Thomas Stafford, the youngest son of Tobias and Betsy, was just 10 years old when St. Patrick’s was established, and so, he attended the church as a child, and throughout his entire life, with his own children, as he remained on the ancestral Stafford property, on the 11th concession of Drummond Township.

Family of Thomas Stafford, his wife, Mary (Carroll) Stafford, seated with their eldest son, Peter in the middle row. Back row – Ann Stafford, Mary Stafford (local schoolteacher in Ferguson Falls), Thomas Patrick Stafford, and Julia Stafford (who married William Quinn), front row – Margaret Stafford, Anastasia ‘Stasia’ Stafford, and Michael Vincent ‘Vince’ Stafford, (my grandfather, named for his uncle, Rev. Father Michael Stafford, the Apostle of Temperance), photo taken 1896.

Soaking Fruit

in Whiskey

In the weeks before Christmas, dried fruits were soaked in whiskey and rum, and more alcohol was added each day as the fruit became plump and full. A large, square piece of fresh clean cloth was dipped in hot water, and rubbed with flour to make it waterproof. After two weeks of soaking, the fruit was added to a traditional cake batter, and this ‘pudding’ was tied in the cloth sack, boiled for one hour, and then hung in the pantry to ripen.

Christmas puddings were hung in cloth sacks to ripen

An Irish pioneer’s Christmas pudding



Back in their homeland, the Irish decorated with sprigs of holly, ivy, and other evergreens native to Ireland like Arbutus, and Yew. Once in Canada, they used the native Eastern Ontario greenery – like spruce, pine, and cedar.

Small branches of spruce and cedar were brought into the home, and laid along the mantle

A spruce tree was cut from the surrounding forests, and brought into the house about a week before Christmas. White candles were attached to the tree, and lit in the evenings leading up to Christmas.

I recall our Dad saying that he was nervous when they lit the candles on the family tree because so many house fires were caused by this practice in the Ferguson Falls area, around Christmastime, when he was a young lad.

Shiny Christmas ornaments that we know today were very rare in the early days, and most of the decorative glass ornaments were imported from Germany, were very expensive, and only available in larger towns, like Perth, or Carleton Place. Often, the ladies of the family made homemade ornaments to hang on the tree, and some were made using needle-craft, like tatting, or crochet.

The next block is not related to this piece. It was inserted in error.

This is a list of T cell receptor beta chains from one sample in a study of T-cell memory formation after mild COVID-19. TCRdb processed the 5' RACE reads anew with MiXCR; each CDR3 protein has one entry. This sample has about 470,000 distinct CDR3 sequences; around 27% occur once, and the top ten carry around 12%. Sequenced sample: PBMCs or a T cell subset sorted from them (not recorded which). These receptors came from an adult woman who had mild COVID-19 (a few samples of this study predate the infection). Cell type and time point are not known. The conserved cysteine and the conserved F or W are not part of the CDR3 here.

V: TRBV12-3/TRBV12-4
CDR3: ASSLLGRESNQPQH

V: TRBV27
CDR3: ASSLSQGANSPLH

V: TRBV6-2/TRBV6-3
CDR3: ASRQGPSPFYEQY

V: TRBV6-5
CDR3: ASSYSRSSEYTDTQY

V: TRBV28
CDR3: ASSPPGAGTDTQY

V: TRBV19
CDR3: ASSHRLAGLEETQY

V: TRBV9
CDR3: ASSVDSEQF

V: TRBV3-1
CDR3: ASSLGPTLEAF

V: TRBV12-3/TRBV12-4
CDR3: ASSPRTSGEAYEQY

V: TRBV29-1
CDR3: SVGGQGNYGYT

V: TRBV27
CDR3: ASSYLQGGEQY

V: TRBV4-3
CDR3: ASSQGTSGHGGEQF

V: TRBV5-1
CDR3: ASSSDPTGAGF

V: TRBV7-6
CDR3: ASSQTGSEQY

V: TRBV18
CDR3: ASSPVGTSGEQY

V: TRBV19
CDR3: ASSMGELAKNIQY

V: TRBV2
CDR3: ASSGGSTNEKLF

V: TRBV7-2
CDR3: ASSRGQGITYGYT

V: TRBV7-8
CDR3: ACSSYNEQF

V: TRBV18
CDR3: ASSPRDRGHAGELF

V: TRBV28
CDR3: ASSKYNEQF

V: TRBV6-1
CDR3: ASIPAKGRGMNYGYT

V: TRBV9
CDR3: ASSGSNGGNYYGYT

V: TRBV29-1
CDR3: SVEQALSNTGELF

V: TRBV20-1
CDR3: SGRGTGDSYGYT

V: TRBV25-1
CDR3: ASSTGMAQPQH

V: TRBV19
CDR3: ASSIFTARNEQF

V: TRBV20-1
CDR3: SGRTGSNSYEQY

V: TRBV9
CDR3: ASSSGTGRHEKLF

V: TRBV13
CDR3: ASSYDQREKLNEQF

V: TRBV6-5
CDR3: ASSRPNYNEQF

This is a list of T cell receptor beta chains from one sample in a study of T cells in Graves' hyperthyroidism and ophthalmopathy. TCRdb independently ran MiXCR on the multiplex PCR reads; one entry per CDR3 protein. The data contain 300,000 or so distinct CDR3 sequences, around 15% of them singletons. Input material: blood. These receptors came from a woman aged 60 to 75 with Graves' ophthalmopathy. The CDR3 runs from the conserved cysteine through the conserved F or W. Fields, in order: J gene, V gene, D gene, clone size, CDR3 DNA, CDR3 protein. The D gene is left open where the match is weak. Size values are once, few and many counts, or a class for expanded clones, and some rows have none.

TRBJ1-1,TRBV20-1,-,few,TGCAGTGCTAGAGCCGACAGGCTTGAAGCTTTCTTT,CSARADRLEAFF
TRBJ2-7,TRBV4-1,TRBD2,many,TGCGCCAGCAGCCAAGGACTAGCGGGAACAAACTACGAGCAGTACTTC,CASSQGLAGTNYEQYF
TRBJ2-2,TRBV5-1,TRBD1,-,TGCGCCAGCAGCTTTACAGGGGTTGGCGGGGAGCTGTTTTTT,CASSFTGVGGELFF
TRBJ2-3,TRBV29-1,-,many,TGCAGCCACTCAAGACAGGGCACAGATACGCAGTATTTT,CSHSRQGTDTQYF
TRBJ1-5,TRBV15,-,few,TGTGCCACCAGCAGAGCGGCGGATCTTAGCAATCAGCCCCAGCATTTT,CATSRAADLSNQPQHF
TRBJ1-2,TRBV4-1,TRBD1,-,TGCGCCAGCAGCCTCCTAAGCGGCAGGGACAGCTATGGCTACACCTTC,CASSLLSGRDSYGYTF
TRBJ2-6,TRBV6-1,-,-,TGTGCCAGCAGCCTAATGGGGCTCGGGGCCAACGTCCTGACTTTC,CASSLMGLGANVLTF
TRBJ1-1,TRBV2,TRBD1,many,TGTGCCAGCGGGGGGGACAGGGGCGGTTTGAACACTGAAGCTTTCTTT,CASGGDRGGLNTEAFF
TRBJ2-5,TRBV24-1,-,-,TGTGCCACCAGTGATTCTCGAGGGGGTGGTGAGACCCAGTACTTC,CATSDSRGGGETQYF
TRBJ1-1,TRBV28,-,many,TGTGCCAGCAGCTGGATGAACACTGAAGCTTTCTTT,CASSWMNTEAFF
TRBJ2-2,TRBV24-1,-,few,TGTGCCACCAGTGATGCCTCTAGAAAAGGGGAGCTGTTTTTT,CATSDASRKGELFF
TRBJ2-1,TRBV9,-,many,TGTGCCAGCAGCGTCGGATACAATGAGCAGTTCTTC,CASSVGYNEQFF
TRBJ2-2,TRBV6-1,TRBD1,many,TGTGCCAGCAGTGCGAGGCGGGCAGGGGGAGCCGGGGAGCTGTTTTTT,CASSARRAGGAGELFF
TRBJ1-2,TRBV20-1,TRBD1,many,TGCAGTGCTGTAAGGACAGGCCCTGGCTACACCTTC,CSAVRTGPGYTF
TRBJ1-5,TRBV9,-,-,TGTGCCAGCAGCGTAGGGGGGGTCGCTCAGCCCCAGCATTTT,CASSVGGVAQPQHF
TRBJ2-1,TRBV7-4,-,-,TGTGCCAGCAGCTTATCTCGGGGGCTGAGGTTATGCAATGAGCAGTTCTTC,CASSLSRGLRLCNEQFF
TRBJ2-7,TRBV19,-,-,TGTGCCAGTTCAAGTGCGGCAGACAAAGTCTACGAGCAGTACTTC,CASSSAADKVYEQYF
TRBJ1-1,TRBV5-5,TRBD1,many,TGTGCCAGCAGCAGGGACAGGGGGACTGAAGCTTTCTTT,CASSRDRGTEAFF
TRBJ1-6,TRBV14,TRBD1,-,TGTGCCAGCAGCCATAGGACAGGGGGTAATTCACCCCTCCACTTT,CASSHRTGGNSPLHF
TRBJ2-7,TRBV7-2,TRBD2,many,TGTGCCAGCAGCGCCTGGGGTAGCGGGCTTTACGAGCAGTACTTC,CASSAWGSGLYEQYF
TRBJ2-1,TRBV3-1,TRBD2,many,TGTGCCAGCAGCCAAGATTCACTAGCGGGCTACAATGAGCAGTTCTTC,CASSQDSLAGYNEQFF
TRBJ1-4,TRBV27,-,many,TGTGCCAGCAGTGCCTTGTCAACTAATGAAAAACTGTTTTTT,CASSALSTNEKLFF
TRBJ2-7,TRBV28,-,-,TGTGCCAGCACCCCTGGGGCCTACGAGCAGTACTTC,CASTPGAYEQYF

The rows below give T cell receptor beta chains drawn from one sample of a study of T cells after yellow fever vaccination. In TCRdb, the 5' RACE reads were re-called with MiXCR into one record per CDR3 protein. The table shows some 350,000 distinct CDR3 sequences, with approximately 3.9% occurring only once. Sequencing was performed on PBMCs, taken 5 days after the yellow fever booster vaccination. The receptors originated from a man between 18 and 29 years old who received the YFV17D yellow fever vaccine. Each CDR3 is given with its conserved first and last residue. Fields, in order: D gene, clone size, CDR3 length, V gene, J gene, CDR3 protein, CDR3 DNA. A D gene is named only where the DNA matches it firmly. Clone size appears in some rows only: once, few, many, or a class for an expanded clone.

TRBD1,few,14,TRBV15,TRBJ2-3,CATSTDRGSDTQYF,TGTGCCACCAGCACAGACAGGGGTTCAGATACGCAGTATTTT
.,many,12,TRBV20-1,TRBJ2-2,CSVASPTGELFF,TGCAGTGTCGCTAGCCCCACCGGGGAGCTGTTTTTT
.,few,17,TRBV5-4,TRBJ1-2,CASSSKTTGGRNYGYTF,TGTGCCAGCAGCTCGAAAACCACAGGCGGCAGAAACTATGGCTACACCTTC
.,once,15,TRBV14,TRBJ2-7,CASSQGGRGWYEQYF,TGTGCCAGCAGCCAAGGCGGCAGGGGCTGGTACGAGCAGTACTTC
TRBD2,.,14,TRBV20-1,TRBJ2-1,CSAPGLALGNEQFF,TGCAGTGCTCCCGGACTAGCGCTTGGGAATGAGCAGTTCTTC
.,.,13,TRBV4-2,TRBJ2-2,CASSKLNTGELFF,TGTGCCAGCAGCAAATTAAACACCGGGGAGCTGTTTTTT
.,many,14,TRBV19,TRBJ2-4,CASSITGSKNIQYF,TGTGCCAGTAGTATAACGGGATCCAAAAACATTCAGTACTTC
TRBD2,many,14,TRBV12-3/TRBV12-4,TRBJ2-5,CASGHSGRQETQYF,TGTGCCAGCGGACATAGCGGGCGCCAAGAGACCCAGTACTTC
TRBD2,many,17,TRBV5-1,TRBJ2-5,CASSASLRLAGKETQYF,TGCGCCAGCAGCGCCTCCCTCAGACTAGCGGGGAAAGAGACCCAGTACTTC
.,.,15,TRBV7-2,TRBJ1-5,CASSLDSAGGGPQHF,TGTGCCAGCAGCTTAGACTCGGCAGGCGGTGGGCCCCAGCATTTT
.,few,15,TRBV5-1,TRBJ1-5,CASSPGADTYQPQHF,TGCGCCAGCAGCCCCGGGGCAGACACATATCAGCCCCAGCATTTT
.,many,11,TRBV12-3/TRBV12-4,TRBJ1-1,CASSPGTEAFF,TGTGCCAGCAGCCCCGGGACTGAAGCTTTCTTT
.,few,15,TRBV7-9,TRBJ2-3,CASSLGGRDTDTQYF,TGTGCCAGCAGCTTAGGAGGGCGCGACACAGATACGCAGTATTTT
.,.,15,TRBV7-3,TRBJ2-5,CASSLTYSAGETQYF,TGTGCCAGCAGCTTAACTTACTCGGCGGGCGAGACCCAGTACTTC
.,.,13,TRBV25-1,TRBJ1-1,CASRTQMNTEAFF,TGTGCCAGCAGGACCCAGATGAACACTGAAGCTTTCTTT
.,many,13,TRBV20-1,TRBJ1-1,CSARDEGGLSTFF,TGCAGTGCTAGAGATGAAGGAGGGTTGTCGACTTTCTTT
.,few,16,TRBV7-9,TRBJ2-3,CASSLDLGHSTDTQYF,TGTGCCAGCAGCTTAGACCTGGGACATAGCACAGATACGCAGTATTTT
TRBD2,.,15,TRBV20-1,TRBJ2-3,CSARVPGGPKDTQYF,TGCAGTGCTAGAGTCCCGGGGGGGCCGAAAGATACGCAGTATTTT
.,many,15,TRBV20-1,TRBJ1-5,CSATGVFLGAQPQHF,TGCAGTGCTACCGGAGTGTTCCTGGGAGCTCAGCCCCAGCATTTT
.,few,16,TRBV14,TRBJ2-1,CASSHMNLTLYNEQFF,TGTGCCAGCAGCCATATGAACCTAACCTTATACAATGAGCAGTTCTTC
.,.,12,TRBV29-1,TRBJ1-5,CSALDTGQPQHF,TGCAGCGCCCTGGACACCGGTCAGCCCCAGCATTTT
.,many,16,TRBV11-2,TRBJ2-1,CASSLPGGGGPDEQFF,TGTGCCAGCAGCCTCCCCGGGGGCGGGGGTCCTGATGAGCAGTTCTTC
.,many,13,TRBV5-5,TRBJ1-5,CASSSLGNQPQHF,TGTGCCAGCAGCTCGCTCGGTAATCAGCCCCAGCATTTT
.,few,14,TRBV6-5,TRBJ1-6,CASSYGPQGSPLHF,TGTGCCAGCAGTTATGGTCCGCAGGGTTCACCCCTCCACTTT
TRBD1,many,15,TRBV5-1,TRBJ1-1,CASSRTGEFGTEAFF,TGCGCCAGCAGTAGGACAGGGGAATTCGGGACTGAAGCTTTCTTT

Lace Christmas ornaments were hand-crafted by the early settlers

Some of the more affluent families purchased ornaments imported from Europe

Precious and costly ornaments, imported from Europe

Bloc na Nollag

burning the Yule Log

The cold dark days and nights of the winter solstice were known as “Yule” in Ireland, and most of northern Europe. Burning the “Bloc na Nollag” (Nollag pronounced ‘null-egg’), was an old Irish tradition that continued through the generations, and was common to the Irish who settled in Eastern Ontario. The men of the family dragged home the largest log they could find. After dusting off the snow, the log was placed whole at the back of the fire. This large log was supposed to last for the entire 12 days of Christmas. A small piece of the log was saved to use as kindling for the lighting of the next year’s yule log .

Yule Log

A Candle

in the Window

on Christmas Eve

All through Ireland a candle is lit and placed in the window on Christmas Eve. This tradition was brought to Canada by the settlers, and was a symbol of welcome to the Holy family. It is thought that this custom originated with the tradition of lighting the way for all travelers on the winter solstice, the longest night of the year. It is a tradition for the eldest person in the family to light the candle in the window on Christmas Eve.

A candle lit in the window on Christmas Eve, lighting the way for the Holy Family

An orange in the

Christmas stocking

According to Dad, they hung simple stockings, sometimes wool socks, without decoration, on Christmas Eve, and in the morning, the stocking would hold a few pieces of hard candy, a small toy usually made of wood, and always a lovely, ripe, Christmas orange. He said that fresh fruit was scarce when he was growing up in the 1920s, and it was a very special thing to receive a fresh juicy orange on Christmas morning.

A simple stocking with a precious fresh orange was a treat in the 1920s, in Drummond Township

Off to Church

On Christmas morning, the family got dressed up in their best clothing, hitched up the horses to the cutter, and headed to St. Patrick’s Church.

All of the families in the area donated a bit of money to the local priest, and presented it to him with thanks, at the end of the service. The custom came from Ireland and was known as the ‘priest’s box’, even though the settlers used an envelope, or folded paper together and sometimes painted colourful designs on the outside.

Envelope for a special Christmas donation for the local priest


Christmas Dinner

Many of the traditional foods from Ireland were not available to the Canadian pioneer settlers, so they made a few substitutions when needed. Although goose was the traditional bird cooked for Christmas dinner in Ireland, the settlers sometimes roasted a duck, chicken, or turkey, instead. The clove-studded baked ham was a tradition brought from the old country, and cooked in our ancestor’s homes. Stuffing was made of bread crumbs spiced with sage, onion, salt and pepper. Potatoes were always a favourite daily staple, and they were usually roasted in the fat of the duck or chicken. Roasted carrots were served, along with gravy made with the poultry drippings. The plum pudding was boiled again on Christmas Day, then a whiskey or rum sauce was poured on the top and it was lit at the table, at the end of the Christmas meal, and served as dessert.